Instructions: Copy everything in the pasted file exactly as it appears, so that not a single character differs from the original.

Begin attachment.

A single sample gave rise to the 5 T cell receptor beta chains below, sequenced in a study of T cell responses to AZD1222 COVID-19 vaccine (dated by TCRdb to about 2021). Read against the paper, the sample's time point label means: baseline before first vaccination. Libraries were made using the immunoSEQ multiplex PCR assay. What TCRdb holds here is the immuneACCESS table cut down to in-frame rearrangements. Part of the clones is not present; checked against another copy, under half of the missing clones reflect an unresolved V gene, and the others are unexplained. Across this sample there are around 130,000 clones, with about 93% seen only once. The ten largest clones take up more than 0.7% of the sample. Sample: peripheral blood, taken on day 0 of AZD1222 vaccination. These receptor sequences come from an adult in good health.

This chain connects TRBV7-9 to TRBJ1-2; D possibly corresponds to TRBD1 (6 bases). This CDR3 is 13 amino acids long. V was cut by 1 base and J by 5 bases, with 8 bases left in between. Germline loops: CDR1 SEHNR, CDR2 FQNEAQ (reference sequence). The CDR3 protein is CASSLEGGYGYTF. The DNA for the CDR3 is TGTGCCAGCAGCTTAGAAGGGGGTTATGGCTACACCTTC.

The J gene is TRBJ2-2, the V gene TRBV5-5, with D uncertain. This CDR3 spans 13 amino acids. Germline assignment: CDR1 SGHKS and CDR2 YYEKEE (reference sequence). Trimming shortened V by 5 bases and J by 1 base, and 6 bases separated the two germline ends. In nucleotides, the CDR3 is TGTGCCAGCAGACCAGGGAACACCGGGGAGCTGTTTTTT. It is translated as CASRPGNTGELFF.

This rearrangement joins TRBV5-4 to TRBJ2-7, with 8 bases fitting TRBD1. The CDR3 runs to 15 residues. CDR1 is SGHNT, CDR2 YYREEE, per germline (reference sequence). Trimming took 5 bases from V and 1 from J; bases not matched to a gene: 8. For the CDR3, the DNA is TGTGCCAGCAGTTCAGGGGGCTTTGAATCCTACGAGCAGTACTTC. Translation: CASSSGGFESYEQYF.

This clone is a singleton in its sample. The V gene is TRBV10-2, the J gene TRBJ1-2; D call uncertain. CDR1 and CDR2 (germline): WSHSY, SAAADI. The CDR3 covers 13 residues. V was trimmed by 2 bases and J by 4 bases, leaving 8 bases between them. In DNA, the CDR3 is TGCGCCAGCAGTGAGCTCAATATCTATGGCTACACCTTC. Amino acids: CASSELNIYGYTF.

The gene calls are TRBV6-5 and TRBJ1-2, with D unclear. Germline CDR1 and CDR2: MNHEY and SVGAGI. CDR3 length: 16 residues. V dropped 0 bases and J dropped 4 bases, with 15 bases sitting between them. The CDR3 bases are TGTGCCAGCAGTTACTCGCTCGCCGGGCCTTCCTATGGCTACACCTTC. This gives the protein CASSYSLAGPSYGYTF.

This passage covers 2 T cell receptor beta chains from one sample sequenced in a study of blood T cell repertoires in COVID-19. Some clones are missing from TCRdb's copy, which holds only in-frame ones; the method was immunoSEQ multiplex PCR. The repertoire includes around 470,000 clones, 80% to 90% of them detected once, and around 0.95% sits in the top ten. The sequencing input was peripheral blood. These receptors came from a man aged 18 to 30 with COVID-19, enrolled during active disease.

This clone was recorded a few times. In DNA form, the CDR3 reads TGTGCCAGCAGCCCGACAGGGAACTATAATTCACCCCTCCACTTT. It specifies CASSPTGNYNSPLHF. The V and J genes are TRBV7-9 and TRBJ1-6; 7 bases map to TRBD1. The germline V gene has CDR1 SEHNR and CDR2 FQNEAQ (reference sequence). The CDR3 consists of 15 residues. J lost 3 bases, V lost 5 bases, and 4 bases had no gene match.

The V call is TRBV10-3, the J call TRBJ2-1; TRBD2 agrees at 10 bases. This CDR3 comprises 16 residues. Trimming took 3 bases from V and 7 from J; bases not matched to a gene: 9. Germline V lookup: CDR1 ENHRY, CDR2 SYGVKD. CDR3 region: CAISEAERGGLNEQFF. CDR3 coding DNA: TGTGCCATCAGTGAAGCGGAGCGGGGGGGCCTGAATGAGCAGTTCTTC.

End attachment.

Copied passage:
A single sample gave rise to the 5 T cell receptor beta chains below, sequenced in a study of T cell responses to AZD1222 COVID-19 vaccine (dated by TCRdb to about 2021). Read against the paper, the sample's time point label means: baseline before first vaccination. Libraries were made using the immunoSEQ multiplex PCR assay. What TCRdb holds here is the immuneACCESS table cut down to in-frame rearrangements. Part of the clones is not present; checked against another copy, under half of the missing clones reflect an unresolved V gene, and the others are unexplained. Across this sample there are around 130,000 clones, with about 93% seen only once. The ten largest clones take up more than 0.7% of the sample. Sample: peripheral blood, taken on day 0 of AZD1222 vaccination. These receptor sequences come from an adult in good health.

This chain connects TRBV7-9 to TRBJ1-2; D possibly corresponds to TRBD1 (6 bases). This CDR3 is 13 amino acids long. V was cut by 1 base and J by 5 bases, with 8 bases left in between. Germline loops: CDR1 SEHNR, CDR2 FQNEAQ (reference sequence). The CDR3 protein is CASSLEGGYGYTF. The DNA for the CDR3 is TGTGCCAGCAGCTTAGAAGGGGGTTATGGCTACACCTTC.

The J gene is TRBJ2-2, the V gene TRBV5-5, with D uncertain. This CDR3 spans 13 amino acids. Germline assignment: CDR1 SGHKS and CDR2 YYEKEE (reference sequence). Trimming shortened V by 5 bases and J by 1 base, and 6 bases separated the two germline ends. In nucleotides, the CDR3 is TGTGCCAGCAGACCAGGGAACACCGGGGAGCTGTTTTTT. It is translated as CASRPGNTGELFF.

This rearrangement joins TRBV5-4 to TRBJ2-7, with 8 bases fitting TRBD1. The CDR3 runs to 15 residues. CDR1 is SGHNT, CDR2 YYREEE, per germline (reference sequence). Trimming took 5 bases from V and 1 from J; bases not matched to a gene: 8. For the CDR3, the DNA is TGTGCCAGCAGTTCAGGGGGCTTTGAATCCTACGAGCAGTACTTC. Translation: CASSSGGFESYEQYF.

This clone is a singleton in its sample. The V gene is TRBV10-2, the J gene TRBJ1-2; D call uncertain. CDR1 and CDR2 (germline): WSHSY, SAAADI. The CDR3 covers 13 residues. V was trimmed by 2 bases and J by 4 bases, leaving 8 bases between them. In DNA, the CDR3 is TGCGCCAGCAGTGAGCTCAATATCTATGGCTACACCTTC. Amino acids: CASSELNIYGYTF.

The gene calls are TRBV6-5 and TRBJ1-2, with D unclear. Germline CDR1 and CDR2: MNHEY and SVGAGI. CDR3 length: 16 residues. V dropped 0 bases and J dropped 4 bases, with 15 bases sitting between them. The CDR3 bases are TGTGCCAGCAGTTACTCGCTCGCCGGGCCTTCCTATGGCTACACCTTC. This gives the protein CASSYSLAGPSYGYTF.

This passage covers 2 T cell receptor beta chains from one sample sequenced in a study of blood T cell repertoires in COVID-19. Some clones are missing from TCRdb's copy, which holds only in-frame ones; the method was immunoSEQ multiplex PCR. The repertoire includes around 470,000 clones, 80% to 90% of them detected once, and around 0.95% sits in the top ten. The sequencing input was peripheral blood. These receptors came from a man aged 18 to 30 with COVID-19, enrolled during active disease.

This clone was recorded a few times. In DNA form, the CDR3 reads TGTGCCAGCAGCCCGACAGGGAACTATAATTCACCCCTCCACTTT. It specifies CASSPTGNYNSPLHF. The V and J genes are TRBV7-9 and TRBJ1-6; 7 bases map to TRBD1. The germline V gene has CDR1 SEHNR and CDR2 FQNEAQ (reference sequence). The CDR3 consists of 15 residues. J lost 3 bases, V lost 5 bases, and 4 bases had no gene match.

The V call is TRBV10-3, the J call TRBJ2-1; TRBD2 agrees at 10 bases. This CDR3 comprises 16 residues. Trimming took 3 bases from V and 7 from J; bases not matched to a gene: 9. Germline V lookup: CDR1 ENHRY, CDR2 SYGVKD. CDR3 region: CAISEAERGGLNEQFF. CDR3 coding DNA: TGTGCCATCAGTGAAGCGGAGCGGGGGGGCCTGAATGAGCAGTTCTTC.